“I have sex with strangers because I’m incapable of doing it with someone I actually like. I can’t even ask anyone out on a date because if it doesn’t end up in a high speed chase, I get bored.”Victor Mancini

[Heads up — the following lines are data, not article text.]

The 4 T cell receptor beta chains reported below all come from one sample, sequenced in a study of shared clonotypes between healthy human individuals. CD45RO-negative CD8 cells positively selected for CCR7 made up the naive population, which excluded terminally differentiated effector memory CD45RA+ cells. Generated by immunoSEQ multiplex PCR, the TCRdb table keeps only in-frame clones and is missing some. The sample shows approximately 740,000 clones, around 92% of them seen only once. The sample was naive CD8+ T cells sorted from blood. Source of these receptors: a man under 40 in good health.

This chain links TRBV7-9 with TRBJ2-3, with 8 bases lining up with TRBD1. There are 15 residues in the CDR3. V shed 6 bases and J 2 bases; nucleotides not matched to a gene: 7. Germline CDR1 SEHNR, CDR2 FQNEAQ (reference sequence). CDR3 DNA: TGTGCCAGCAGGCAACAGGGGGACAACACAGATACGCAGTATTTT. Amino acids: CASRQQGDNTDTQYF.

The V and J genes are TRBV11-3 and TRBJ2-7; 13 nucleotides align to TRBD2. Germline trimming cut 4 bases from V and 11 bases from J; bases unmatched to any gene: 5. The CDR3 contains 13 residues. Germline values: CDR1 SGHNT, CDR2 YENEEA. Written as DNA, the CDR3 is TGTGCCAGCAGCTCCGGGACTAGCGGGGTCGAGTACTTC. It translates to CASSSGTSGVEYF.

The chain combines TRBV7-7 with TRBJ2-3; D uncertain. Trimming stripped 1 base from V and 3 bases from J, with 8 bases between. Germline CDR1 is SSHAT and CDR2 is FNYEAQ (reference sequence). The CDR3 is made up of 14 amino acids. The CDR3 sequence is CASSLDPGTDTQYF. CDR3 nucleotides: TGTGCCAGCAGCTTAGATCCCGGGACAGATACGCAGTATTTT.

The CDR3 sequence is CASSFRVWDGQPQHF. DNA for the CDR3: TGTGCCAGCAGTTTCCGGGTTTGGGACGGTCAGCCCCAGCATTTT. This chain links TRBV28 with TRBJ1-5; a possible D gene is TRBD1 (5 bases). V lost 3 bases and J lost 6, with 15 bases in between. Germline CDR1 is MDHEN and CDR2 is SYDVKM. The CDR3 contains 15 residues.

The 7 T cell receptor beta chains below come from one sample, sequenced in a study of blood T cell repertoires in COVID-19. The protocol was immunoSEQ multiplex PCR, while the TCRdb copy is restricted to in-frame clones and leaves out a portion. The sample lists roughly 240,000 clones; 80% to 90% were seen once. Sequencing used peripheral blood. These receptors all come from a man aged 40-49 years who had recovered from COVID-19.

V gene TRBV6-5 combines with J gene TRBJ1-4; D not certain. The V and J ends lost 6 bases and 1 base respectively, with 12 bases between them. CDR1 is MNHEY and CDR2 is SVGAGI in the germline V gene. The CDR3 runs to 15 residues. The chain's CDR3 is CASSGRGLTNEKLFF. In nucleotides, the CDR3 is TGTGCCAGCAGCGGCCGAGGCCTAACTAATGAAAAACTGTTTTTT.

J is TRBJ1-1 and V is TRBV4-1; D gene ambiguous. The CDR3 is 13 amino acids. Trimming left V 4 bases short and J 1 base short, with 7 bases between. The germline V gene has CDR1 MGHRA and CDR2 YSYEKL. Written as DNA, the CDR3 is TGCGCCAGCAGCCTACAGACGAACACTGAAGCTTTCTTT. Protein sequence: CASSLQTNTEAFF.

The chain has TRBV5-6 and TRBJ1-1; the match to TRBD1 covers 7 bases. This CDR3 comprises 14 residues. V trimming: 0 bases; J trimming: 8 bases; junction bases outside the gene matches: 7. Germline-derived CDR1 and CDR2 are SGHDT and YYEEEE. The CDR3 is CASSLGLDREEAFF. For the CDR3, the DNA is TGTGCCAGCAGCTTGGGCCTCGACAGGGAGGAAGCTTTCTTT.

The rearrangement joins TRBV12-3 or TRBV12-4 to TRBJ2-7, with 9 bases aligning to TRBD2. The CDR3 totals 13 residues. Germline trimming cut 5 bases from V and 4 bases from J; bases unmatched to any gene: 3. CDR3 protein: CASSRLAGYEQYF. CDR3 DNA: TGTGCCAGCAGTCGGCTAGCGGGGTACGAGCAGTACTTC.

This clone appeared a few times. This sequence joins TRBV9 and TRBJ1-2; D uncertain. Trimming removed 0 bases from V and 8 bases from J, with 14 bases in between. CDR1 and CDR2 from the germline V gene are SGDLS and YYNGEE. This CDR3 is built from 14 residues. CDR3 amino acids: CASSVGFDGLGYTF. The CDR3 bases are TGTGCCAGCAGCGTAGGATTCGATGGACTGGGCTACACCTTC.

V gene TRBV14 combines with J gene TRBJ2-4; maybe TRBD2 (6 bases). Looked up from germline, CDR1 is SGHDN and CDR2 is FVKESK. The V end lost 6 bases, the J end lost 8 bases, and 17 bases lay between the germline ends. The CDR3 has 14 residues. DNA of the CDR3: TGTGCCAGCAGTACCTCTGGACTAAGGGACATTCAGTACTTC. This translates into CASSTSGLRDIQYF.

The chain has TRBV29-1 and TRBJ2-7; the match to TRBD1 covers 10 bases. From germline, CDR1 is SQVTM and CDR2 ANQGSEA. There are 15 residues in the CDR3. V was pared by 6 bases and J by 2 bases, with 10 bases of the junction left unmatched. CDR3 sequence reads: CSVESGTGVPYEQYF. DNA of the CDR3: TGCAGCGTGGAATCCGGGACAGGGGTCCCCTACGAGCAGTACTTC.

Although Fight Club became an enduring success on home video (notwithstanding its misguided adoption by incels), to date Choke is the only other Chuck Palahniuk novel to be made into a film, and it’s safe to say it has not reached a similar status. In many ways Choke exemplifies the difficulty in adapting modern literature to the screen, where so much relies on knowledge of the characters’ perspectives, mental states, and thought processes. This often results in the lazy crutch of voice overs. Our inability to connect with the characters is no fault of the actors — all the leads are good — but rather a rapidly-paced script that never allows us the time to understand these individuals in more than the cynical overtones that drive the narrative and satire. Writer/director Clark Gregg is able deftly to shift tone between sombre and comedic without it feeling jarring, and Choke fully commits to both its cynicism and raunchiness. This provides the viewer with something to enjoy, even if the film struggles to elicit an emotional reaction.